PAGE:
Back pain is one of the most common complaints and cause of time off work in the UK. It makes people miserable, affecting recreational activities, family life and work. There are no cures for low back pain, but there are things you can do or stop doing to improve the symptoms.
- Try to avoid slouching
A major cause of lower back pain is caused by poor posture. Straining the muscles, slouching puts additional pressure on muscles, joints and the discs of your spine. Try to make a conscious effort to sit and stand with a good upright posture to reduce the back pain you’re experiencing. Finding a good chair to support your back is key to sitting with better posture. An Eames office Chair has long been a popular choice for comfort, style and support. Find a range of Eames office chairs here at Pash Classics.
- Don’t avoid exercise
The discomfort might be off-putting to begin with, but exercise is the best thing for lower back pain. It’s important to strengthen your core muscles, increase blood flow to your discs and joints and boost your levels of endorphins. Not getting enough exercise can lead to slouching, poor posture and even more back pain.
- Stop hunting for a cure
You’re most likely wasting your time as there is no miracle cure for lower back pain. Don’t waste any money on ads that claim they can cure your pain, as most of the evidence shows that so-called cures are not beneficial at all. Spend your time instead, practicing better posture and getting more exercise.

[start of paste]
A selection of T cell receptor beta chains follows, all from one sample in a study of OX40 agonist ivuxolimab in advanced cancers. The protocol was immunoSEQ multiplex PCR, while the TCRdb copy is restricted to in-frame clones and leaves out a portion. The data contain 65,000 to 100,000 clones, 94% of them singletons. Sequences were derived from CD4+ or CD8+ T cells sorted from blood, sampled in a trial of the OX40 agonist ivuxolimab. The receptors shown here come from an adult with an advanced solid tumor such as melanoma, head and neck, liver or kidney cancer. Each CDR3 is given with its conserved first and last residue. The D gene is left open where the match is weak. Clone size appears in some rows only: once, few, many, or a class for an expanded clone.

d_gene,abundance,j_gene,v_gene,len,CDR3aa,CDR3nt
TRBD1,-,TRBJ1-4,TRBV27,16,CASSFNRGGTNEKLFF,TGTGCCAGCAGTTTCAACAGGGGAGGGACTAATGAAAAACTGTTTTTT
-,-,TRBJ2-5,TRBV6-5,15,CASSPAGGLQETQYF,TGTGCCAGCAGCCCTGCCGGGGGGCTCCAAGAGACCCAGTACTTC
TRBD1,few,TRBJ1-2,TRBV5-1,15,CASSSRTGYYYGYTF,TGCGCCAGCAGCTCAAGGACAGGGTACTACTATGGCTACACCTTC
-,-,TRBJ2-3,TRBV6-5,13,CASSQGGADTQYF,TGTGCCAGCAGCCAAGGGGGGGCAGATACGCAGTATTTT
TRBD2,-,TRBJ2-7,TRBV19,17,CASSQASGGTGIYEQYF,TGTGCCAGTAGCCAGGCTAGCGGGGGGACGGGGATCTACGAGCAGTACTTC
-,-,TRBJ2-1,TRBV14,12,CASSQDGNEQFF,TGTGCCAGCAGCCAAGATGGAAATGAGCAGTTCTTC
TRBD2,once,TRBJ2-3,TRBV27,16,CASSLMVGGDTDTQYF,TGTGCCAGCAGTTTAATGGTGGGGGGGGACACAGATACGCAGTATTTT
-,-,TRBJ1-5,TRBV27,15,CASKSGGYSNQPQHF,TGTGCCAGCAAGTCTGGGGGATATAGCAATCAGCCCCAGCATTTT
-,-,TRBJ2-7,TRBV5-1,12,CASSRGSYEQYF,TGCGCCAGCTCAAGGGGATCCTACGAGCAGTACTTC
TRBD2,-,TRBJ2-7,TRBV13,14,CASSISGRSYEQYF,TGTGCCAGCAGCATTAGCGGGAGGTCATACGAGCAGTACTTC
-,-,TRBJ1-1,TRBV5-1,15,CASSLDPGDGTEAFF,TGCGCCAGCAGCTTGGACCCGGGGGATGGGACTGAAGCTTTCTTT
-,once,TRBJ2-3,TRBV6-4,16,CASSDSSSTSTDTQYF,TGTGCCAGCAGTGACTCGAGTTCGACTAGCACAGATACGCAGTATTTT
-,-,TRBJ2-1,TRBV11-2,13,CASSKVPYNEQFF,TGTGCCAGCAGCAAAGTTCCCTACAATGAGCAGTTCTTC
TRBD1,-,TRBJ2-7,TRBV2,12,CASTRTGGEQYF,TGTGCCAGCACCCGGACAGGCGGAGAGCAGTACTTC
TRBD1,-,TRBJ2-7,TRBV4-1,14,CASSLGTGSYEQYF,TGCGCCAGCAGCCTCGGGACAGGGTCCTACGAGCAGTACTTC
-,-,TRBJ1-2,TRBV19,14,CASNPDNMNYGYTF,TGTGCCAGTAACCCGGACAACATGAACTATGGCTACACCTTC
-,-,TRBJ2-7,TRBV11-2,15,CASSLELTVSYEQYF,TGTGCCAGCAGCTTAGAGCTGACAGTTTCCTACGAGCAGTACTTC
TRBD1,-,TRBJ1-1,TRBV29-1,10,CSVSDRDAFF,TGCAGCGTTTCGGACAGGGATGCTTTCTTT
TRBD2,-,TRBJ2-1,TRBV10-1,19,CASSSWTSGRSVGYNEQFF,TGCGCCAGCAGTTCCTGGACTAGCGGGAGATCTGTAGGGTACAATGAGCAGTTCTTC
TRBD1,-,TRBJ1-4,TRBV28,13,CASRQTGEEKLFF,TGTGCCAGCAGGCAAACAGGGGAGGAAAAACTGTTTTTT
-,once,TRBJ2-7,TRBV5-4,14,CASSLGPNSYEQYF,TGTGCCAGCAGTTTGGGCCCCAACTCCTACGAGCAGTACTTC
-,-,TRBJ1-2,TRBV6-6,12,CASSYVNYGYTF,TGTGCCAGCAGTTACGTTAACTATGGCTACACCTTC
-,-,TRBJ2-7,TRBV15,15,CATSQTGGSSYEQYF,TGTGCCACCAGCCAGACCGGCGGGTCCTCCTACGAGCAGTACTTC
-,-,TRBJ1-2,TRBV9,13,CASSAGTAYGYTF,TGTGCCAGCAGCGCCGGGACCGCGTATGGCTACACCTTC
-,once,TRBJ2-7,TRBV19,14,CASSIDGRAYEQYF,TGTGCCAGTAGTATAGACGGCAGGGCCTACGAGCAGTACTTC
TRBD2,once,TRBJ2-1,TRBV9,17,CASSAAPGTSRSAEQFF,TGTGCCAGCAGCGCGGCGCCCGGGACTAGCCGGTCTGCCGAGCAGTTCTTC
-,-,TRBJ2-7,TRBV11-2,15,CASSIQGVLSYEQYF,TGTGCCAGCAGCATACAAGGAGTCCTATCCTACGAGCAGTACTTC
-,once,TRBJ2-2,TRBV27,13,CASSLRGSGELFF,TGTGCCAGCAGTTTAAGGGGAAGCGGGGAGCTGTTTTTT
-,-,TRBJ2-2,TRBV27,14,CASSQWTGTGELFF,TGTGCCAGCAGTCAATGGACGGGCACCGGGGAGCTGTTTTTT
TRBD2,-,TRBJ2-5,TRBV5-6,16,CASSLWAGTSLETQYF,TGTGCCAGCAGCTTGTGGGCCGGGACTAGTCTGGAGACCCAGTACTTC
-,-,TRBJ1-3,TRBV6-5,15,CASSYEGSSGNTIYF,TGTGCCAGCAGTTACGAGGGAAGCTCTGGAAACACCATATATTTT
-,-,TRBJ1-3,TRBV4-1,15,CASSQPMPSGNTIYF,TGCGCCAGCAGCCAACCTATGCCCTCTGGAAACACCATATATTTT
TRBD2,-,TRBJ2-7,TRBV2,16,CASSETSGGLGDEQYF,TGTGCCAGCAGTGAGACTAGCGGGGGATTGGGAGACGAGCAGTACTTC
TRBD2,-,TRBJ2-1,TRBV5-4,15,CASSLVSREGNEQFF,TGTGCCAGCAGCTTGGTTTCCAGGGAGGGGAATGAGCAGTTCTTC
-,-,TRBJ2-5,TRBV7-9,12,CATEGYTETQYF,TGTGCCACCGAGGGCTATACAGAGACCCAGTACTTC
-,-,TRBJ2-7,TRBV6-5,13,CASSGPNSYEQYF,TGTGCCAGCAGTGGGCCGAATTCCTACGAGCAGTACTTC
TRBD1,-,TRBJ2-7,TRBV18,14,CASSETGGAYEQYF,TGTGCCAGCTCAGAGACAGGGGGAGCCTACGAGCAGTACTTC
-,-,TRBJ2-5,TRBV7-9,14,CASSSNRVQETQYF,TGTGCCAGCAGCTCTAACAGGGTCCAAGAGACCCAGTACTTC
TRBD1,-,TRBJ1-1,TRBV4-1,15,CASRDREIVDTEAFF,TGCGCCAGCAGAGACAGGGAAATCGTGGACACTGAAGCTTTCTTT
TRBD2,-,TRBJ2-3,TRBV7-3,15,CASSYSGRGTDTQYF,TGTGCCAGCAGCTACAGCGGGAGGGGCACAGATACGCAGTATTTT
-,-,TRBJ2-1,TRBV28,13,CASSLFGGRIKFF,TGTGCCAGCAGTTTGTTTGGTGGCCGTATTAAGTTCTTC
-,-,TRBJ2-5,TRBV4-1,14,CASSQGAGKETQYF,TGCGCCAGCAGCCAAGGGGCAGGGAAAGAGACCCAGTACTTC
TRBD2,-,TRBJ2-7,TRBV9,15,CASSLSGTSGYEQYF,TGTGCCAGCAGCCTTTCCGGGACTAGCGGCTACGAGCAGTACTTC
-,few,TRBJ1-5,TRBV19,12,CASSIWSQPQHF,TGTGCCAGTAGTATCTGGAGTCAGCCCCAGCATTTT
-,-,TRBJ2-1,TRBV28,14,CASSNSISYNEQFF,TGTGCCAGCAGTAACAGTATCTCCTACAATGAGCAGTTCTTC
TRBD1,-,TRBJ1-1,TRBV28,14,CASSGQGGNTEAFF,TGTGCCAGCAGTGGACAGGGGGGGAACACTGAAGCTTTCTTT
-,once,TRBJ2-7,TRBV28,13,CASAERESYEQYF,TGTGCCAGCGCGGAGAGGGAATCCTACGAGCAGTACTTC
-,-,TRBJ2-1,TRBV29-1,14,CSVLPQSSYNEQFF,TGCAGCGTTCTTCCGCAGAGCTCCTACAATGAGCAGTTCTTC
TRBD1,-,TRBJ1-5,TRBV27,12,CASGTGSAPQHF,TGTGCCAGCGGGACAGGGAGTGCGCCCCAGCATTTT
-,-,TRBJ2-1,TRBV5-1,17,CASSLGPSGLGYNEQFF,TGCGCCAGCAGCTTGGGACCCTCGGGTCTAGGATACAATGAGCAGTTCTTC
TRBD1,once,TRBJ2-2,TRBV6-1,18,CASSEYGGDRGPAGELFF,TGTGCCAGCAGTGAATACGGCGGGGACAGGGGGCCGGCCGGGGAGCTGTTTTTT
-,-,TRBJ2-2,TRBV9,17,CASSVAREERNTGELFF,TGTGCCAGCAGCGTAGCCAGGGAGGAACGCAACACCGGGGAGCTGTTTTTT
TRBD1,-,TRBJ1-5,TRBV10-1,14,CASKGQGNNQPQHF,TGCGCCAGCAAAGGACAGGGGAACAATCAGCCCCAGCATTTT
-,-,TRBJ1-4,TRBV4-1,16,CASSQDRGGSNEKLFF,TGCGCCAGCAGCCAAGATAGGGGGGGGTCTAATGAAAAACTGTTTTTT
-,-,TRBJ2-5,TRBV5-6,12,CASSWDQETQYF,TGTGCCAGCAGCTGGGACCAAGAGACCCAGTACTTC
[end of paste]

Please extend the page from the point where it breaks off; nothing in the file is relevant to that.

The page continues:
- Stop lifting heavy objects
Another major cause of back pain is heavy lifting and incorrect lifting techniques. If your job involves lifting, ask your employer for lifting equipment to make it easier or get someone to help you. You should also have received training in correct lifting and handling.
- Avoid repetitive bending
Bending forwards frequently and repetitively is another cause of lower back strain. It puts extra pressure on the discs, leading to pain and aching. Try to limit this activity or engage in exercises that focus on bending backwards to offset the forward motion.
- Quit smoking
You might not think that there’s any correlation, but smoking has negative effects on almost every area of your health and well-being. There have been studies that found those who smoke have a higher risk of lower back pain. The best thing you can do is seek help to quit for good.
- Don’t wait for it to disappear
If you have been experiencing pain for more than a few weeks, you should definitely see your GP. Whilst it is admirable that you’ve tried coping on your own and employing lots of self-help methods, there’s nothing to be gained from living in constant pain. If you do require any treatment or physical therapy, the sooner you get this started, the sooner you’ll be back to functioning normally and hopefully with a lot less pain.